At any rate, attached is what I worked up. if you deem it blog-worthy or even to take a look at it, I appreciate it. I can tell you it’s brought more Jaguar fans of varying passionate opinions out of the woodwork than I knew existed.
Thanks for your time and looking forward to more uni/logo stuff from you!
OKPANTS Design Company
Next up is Marcin Niedelski, with a new Seattle Sonics concept:
I tweaked the Sonics brand (once they are back in town) with a new generation look and feel. I blended their throwback/most recent look with the chest panel continuing to the side of the jersey and down to the shorts. I also added the top of the space needle to the back of the name plate. With the Mariners, Seahawks and Sounders essentially using the same color pallet I figured why not incorporate a look associated with Seattle into the Supersonics branding?
We close today with Ryan Alpino who has almost as many concepts for WVU football as Nike. Going to run these as a slideshow, but the link to the set is here:
Here are a few WVU football uniform concepts that I threw together
And that’s it for today. Back with more next time.
A quick note on the WBC post from yesterday. I may have come off a bit harsh on the uniforms, but I hate the side panels and yokes on baseball jerseys. But about the games themselves — I complained about the lack of interest in the USA (or at least that’s my take), and the thought that now is not the time to be playing them. It’s spring, and to get the games in, you’re interrupting the spring training regimens of almost every team, including some of those for foreign nations, and it seems to me the games aren’t being taken seriously. Also, with injuries and pitchers on counts (and short leashes), you’re not really seeing the *best* of what the world has to offer.
So what’s the answer? I’m not sure. Playing the games after the MLB season ends would move the tournament close to Thanksgiving (or even after) and then you’d be impinging on football. Moving the games later still (say December or January) would result in a whole world of other problems, including players in winter ball and other leagues having to get out of those obligations. Plus, in the Northern Hemisphere, even in southern climes, you’d need to pretty much play games indoors, and that would suck. So, is there a solution? Yes — but it probably would never work:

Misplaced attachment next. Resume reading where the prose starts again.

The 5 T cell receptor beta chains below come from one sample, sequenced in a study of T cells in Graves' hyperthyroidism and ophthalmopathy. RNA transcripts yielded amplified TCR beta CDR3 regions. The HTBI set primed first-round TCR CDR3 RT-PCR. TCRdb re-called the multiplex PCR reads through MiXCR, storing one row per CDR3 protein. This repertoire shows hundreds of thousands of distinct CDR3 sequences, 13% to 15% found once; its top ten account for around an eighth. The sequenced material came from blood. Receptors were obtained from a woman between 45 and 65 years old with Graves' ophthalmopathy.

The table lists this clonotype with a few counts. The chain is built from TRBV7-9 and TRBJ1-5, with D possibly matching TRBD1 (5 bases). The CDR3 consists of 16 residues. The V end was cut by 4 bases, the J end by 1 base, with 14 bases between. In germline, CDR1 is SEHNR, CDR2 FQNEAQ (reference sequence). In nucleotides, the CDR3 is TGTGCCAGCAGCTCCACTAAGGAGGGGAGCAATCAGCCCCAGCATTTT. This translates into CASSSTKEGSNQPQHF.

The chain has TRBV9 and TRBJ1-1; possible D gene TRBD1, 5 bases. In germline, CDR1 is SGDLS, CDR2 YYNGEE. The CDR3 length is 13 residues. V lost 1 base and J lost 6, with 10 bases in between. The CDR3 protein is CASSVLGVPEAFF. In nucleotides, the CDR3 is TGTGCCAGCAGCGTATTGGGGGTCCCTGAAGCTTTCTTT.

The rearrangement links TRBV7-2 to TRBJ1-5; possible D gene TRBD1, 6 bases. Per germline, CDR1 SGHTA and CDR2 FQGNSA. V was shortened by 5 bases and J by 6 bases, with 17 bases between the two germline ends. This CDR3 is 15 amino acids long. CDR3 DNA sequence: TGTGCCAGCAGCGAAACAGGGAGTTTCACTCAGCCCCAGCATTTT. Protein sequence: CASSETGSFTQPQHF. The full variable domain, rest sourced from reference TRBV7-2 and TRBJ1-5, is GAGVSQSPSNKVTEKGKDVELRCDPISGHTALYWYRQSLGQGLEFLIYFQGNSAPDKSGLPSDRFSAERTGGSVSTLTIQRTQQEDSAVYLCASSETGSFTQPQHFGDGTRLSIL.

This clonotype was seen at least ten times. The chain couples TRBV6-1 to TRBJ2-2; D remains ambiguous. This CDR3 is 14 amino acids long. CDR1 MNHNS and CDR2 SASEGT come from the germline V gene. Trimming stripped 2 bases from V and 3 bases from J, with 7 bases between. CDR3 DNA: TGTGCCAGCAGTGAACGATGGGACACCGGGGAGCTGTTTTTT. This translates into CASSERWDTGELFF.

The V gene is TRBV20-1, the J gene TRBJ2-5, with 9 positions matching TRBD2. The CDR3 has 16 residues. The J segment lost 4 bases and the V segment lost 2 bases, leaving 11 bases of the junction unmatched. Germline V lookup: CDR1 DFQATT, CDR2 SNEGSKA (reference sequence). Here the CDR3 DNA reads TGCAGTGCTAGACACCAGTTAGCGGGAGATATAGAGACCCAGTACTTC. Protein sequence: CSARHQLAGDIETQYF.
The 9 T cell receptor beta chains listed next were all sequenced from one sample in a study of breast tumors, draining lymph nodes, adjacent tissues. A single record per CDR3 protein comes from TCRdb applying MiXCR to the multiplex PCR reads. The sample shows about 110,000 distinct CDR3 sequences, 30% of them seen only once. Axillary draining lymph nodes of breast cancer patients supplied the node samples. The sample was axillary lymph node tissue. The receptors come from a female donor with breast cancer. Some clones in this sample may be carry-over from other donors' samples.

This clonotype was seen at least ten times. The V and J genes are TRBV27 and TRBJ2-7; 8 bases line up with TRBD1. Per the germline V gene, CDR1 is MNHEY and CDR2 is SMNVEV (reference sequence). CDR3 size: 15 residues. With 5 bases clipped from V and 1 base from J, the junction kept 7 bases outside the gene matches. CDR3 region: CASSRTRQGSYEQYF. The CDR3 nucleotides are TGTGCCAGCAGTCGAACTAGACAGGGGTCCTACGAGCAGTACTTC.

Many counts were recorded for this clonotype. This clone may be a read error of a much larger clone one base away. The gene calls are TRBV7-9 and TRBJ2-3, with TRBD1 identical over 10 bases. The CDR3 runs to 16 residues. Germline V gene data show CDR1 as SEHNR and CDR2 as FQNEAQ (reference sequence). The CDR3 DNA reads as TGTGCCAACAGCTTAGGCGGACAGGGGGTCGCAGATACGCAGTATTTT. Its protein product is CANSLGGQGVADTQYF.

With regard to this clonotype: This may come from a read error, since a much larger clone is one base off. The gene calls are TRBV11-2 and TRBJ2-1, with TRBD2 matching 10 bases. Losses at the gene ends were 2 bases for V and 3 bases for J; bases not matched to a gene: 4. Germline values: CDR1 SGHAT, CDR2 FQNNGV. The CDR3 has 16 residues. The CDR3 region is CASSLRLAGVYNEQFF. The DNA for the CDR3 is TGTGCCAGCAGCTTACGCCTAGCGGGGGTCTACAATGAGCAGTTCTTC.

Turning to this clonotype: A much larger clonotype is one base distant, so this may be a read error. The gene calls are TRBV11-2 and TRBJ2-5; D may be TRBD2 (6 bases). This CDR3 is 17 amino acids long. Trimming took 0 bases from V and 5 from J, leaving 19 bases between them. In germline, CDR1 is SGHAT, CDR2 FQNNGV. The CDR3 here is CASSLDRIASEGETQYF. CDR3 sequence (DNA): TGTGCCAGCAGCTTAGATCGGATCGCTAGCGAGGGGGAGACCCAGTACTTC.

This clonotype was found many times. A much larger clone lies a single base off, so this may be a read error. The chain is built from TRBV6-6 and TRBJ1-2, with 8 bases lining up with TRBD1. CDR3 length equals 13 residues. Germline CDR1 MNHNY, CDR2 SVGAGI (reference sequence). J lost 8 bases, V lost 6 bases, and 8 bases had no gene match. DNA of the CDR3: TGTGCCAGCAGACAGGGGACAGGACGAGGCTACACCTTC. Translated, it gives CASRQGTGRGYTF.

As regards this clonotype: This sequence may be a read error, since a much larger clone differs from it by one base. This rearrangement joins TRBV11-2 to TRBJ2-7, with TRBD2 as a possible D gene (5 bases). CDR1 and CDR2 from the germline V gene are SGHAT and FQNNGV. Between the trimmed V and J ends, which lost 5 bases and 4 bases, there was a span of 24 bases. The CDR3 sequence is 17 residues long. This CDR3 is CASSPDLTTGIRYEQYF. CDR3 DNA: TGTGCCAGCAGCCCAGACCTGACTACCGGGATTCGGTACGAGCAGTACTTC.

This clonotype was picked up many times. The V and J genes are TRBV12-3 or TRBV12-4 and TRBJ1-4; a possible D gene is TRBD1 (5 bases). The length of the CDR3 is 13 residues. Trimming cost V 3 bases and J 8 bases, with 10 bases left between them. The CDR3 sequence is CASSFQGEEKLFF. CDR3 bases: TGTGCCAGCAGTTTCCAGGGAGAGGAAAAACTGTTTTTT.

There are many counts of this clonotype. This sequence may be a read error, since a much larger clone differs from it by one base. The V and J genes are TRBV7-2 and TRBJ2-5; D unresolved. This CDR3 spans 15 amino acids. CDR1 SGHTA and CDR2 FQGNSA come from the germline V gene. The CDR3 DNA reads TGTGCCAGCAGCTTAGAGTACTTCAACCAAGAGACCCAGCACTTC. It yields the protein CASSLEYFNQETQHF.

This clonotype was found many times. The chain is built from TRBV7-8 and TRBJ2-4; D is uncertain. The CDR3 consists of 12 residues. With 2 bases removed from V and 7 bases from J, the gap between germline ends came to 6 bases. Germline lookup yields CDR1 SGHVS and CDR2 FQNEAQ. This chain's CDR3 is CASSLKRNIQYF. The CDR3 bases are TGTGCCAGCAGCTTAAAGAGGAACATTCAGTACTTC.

Stop the MLB season for two weeks in the middle of the summer (like hockey does during its season for the Winter Olympics). You’d have (in theory) healthier players in shape, and pitchers who could go much deeper into games. Begin the season MLB one week earlier, and add one week at the end (or, scrap one round of playoffs — yeah right). Play the games only once every four years (like they do now) and add incentives for the players — put it on broadcast television and split the revenue and the merch sales amongst the owners, and let each city in North America host at least one game — with the owners keeping the full gate (which should grease the wheels a bit). Split the rest evenly. Make it a “must see” event and I bet it would do well. People love the World Cup and the Olympics, and this could become one of those type of celebrations. It just might work. Unlike Olympic Baseball (which is no more anyway), where the big league clubs wouldn’t let their players participate, this could be done in conjunction with and with the blessing of MLB and other leagues. It just might work.
No, it’s not perfect and it probably would never go down this way, but that’s my suggestion. Feel free to tell me I’m way off.
Phew. And that folks, is a wrap for this fine St. Patrick’s Day. Everyone have a great one.
“As a calgarian I’m required to hate the Canucks, but those look SWEET”